With respect to deficiencies in an engineer's performance that do not rise to the level of revocation, each railroad retains a measure of discretion to fashion, within the context of collective bargaining agreements, appropriate responses, including disciplinary sanctions, to those types of deficiencies. See, e.g., 49 CFR 240.5(d). However, in exercising that discretion, at least one Class I railroad has handled engineer performance deficiencies in a manner not contemplated by FRA when it implemented the engineer certification regulation and not used by the industry generally. The practices of this railroad included reclassifying the certificates of some of its train service engineers to student engineer certificates when it discovered deficiencies in the engineers' performance not specifically identified in § 240.117(e). The railroad did not provide a hearing regarding the reclassification decision. The reason for the reclassifications appears to be related to a deficiency in performance skills, but not a failure to pass a skills performance test required for recertification. In some instances, subsequent skills performance tests were provided and the newly reclassified student engineers that failed those tests were denied certification and their employment was terminated by the railroad.

The consequences of that Class I railroad's policy—inter alia, engineers being required to exchange their train service certificates for student engineer certificates based on deficiencies not specified in § 240.117(e) without receiving a hearing pursuant to § 240.307 and the potential for disparate treatment of similarly situated engineers—were simply not anticipated by FRA when it originally issued the regulations contained in part 240. However, because the regulation is silent with respect to reclassifications, FRA has interpreted the plain language of the existing regulation to permit reclassifications despite these unanticipated consequences. Consequently, FRA believes that modification of the existing regulation is necessary to address this issue.

In an effort to eliminate the unanticipated consequences created by unilateral reclassification of an engineer's certificate and to clarify the regulations regarding revocations, FRA proposes to make three specific changes to part 240. First, FRA proposes to prohibit the practice of reclassifying any type of engineer's certification to a more restrictive class of certificate or to a student engineer certificate during the period in which the certification is otherwise valid. Second, FRA proposes to clarify part 240 to ensure that all parties understand that revocation of an engineer's certificate may only occur for the reasons specified in the regulation. Third, FRA proposes to require each railroad to identify the potential actions it may take in the event that a person fails a skills performance test or that the railroad finds deficiencies with an engineer's performance during an operational monitoring observation or unannounced compliance test or otherwise becomes aware of such deficiencies. These proposals are not only consistent with the overall original intent of part 240, but are also consistent with current industry practice concerning reclassification and revocation.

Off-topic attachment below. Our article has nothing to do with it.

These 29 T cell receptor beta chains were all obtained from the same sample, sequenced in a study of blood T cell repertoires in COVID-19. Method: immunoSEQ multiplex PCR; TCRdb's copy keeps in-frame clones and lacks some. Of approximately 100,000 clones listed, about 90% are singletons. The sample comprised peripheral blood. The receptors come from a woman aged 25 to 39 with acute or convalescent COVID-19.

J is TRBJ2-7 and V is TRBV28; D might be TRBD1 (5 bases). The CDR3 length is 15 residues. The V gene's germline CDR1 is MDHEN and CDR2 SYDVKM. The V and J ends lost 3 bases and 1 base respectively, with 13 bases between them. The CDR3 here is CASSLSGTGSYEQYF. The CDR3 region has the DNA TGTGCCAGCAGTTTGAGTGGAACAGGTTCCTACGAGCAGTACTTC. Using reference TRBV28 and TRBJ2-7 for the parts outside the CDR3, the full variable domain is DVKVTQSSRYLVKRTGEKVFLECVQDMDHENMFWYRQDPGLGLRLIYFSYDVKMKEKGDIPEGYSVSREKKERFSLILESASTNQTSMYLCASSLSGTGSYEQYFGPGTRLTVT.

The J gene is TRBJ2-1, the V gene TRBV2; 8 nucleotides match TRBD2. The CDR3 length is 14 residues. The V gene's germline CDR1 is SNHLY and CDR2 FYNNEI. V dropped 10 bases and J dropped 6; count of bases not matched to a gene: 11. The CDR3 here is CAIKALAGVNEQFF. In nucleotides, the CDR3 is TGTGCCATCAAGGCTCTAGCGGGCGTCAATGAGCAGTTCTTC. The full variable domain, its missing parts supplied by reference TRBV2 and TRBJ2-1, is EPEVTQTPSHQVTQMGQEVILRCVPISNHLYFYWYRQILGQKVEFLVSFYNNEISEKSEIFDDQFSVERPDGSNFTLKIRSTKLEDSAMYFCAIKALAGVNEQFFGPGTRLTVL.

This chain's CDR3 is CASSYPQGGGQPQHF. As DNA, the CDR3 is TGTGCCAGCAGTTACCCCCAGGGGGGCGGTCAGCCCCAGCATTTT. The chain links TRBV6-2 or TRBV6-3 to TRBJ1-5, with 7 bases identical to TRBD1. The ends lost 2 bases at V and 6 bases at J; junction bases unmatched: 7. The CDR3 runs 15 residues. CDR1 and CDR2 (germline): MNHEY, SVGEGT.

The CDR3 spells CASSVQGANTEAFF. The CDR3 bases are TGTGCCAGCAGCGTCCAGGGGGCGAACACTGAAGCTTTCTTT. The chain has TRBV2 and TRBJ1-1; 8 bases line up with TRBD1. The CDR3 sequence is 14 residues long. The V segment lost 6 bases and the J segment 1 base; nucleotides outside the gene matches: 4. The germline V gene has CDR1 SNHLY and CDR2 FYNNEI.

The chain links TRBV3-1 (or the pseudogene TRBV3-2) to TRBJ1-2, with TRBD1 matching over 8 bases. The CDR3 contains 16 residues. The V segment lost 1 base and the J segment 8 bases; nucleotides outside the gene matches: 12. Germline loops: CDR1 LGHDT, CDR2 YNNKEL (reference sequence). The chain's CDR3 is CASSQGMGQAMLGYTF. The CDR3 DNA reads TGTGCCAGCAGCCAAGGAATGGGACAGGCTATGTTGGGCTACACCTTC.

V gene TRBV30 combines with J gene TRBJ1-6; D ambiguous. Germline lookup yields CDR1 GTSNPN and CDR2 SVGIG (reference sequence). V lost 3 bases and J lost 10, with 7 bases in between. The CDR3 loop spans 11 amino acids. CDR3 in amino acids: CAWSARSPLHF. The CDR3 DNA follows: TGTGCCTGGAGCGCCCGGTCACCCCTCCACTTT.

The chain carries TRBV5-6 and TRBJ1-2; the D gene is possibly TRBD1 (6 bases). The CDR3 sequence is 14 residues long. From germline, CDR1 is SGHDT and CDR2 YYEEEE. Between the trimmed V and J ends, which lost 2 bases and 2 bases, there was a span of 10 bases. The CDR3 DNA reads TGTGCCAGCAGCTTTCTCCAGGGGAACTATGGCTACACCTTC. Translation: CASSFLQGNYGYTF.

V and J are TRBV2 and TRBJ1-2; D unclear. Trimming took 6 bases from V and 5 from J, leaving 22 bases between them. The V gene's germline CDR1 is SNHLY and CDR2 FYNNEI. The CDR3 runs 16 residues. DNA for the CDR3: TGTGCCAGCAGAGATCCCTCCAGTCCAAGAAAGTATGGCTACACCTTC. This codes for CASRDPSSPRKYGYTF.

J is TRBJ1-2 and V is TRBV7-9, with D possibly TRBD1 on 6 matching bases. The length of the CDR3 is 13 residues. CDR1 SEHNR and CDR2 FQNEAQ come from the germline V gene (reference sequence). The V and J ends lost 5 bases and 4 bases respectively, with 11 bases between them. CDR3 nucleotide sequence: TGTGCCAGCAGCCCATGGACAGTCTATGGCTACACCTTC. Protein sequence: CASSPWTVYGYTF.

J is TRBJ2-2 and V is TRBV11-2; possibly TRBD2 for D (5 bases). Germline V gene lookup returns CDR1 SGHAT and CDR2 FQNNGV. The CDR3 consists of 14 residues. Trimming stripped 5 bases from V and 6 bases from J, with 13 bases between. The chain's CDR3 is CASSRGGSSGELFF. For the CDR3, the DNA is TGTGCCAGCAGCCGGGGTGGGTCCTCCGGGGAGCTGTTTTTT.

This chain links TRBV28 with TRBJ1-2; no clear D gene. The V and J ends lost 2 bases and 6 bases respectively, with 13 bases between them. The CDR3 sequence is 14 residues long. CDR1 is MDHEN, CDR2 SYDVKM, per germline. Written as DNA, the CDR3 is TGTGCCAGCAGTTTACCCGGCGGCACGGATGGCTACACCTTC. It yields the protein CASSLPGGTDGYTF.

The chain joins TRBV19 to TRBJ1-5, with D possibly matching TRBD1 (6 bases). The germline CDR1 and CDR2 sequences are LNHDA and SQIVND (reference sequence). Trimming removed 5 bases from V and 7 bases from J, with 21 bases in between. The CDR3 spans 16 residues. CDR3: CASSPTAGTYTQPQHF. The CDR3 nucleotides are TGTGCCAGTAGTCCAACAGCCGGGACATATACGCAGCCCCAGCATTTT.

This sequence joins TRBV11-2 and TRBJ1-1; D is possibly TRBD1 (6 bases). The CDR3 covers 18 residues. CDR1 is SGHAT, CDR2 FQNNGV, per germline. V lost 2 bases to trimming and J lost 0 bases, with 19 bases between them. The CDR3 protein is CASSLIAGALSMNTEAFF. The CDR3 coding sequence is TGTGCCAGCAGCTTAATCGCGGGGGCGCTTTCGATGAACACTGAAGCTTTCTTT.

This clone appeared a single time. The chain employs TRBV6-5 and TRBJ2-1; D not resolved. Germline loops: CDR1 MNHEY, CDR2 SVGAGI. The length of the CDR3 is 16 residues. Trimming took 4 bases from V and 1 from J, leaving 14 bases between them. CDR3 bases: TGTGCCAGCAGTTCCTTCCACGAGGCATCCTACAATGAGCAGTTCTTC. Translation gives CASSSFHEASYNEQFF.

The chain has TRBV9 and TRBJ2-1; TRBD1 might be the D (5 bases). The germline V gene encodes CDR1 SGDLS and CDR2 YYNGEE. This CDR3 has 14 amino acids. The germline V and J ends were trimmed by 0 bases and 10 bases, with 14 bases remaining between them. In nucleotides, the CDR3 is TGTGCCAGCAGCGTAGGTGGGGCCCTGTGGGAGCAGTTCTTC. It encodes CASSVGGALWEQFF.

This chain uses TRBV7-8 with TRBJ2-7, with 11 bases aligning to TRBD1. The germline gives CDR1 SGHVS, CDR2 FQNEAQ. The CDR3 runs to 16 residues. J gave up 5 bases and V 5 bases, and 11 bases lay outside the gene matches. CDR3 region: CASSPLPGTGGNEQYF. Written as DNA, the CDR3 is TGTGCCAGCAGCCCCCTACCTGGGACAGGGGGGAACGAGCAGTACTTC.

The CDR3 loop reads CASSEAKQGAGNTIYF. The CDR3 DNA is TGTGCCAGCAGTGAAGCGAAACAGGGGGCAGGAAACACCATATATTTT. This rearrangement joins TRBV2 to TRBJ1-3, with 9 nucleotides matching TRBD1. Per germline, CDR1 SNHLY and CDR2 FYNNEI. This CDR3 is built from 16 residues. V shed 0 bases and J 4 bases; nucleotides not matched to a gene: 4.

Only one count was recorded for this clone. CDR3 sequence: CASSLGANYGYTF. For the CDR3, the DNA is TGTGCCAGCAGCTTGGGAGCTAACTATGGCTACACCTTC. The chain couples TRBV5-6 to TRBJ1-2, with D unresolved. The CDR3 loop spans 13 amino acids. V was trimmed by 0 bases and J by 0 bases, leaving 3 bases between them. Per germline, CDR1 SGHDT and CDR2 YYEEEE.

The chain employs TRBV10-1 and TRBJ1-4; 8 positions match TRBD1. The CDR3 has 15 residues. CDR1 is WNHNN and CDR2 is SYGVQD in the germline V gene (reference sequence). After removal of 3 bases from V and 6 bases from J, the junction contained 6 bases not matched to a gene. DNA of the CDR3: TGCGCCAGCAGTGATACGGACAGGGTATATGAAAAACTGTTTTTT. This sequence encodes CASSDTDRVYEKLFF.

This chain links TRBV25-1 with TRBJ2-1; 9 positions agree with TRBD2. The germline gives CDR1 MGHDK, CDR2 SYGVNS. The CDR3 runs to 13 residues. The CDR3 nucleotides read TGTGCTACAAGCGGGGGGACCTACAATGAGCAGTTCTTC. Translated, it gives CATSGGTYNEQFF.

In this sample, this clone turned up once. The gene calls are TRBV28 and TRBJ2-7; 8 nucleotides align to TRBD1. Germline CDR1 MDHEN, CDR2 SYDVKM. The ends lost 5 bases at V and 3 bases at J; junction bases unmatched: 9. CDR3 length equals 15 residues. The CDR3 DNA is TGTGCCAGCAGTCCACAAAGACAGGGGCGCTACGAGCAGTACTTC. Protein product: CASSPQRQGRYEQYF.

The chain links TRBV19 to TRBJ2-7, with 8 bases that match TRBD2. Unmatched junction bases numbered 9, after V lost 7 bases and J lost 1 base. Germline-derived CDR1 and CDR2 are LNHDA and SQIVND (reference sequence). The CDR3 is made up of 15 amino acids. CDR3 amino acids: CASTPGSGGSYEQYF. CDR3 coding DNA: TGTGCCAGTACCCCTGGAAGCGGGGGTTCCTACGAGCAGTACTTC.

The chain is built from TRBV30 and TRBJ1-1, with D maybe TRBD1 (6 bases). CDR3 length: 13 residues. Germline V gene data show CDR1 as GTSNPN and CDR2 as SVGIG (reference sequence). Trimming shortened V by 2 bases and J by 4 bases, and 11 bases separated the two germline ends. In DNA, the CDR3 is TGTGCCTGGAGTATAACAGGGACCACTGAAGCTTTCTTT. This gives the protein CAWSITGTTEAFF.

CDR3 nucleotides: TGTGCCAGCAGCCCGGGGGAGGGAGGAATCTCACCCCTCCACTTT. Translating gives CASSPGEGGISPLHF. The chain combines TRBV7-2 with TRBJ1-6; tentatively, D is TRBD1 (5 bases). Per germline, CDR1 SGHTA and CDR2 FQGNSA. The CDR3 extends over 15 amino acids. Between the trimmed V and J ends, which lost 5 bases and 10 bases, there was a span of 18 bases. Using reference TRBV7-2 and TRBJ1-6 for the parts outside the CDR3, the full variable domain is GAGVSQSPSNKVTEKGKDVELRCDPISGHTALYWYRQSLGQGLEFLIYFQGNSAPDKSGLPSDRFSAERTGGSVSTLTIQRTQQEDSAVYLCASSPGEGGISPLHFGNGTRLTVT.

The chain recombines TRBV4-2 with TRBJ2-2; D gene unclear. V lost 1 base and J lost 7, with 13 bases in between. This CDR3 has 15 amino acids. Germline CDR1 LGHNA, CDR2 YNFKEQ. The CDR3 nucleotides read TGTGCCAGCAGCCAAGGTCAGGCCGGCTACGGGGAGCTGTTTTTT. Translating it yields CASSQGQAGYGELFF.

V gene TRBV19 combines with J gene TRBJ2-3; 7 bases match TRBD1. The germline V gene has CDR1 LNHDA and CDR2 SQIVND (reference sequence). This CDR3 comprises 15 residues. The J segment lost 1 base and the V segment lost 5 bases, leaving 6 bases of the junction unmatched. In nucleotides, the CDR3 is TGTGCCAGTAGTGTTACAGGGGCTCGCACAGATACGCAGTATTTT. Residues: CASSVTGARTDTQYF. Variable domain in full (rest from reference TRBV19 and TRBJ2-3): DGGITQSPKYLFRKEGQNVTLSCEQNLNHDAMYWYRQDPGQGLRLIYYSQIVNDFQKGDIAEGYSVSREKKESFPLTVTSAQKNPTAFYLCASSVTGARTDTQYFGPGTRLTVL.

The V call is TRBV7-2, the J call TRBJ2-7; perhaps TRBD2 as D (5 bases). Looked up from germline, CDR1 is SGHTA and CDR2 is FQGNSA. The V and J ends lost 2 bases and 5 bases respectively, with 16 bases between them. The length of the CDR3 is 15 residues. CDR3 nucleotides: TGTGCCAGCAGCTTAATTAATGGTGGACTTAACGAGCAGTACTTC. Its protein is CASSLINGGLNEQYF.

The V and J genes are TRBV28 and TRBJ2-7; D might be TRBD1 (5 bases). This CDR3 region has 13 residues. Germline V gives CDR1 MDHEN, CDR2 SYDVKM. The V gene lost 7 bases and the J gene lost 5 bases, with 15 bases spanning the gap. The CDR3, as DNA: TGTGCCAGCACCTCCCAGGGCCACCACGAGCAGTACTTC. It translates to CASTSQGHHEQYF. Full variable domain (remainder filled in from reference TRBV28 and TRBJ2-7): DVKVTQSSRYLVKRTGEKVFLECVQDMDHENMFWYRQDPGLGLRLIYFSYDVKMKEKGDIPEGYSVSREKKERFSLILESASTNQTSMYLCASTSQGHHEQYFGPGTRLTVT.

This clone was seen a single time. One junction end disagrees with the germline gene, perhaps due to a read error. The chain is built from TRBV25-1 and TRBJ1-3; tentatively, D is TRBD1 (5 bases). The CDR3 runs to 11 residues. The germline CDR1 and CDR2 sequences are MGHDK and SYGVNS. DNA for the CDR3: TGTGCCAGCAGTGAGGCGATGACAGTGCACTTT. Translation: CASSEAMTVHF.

2. Additional Issues

In addition to the proposed changes discussed above, FRA is considering making some minor revisions to update part 240 and make it consistent with other FRA regulations and guidance. Those proposed revisions are detailed below. FRA seeks comments from interested parties on these proposed modifications.

A. Deletion of Implementation and Phase-In Dates

FRA proposes to eliminate the implementation and phase-in dates listed throughout part 240 and any section or section heading that references those dates. The dates have long passed and are no longer relevant.

B. Deletion of Prior Incident Provisions

FRA proposes to delete §§ 240.117(i) and (j). The dates listed in those sections concerning prior incidents have long passed and those sections are no longer needed.

C. Consistency With Other Regulations

FRA proposes to revise the language in part 240 containing references to various provisions in 49 CFR part 232(see, e.g., §§ 240.117(e)(3) and 240.309(e)(3)) in order to make them consistent with the language in part 232. When FRA previously made substantive modifications to part 240, the provisions of part 232 were still being drafted. As a result, the terms used in some sections of part 240 to describe the provisions of part 232 (i.e., initial terminal, intermediate terminal, or transfer train and yard test) differ from the actual terms used in part 232 (i.e., Class I, Class IA, Class II, Class III, or transfer train brake test).

FRA also proposes to revise the term “annually monitored” in § 240.129(c)(2) to read “monitored each calendar year.” That revision would make the provision consistent with the language used in § 240.303(b).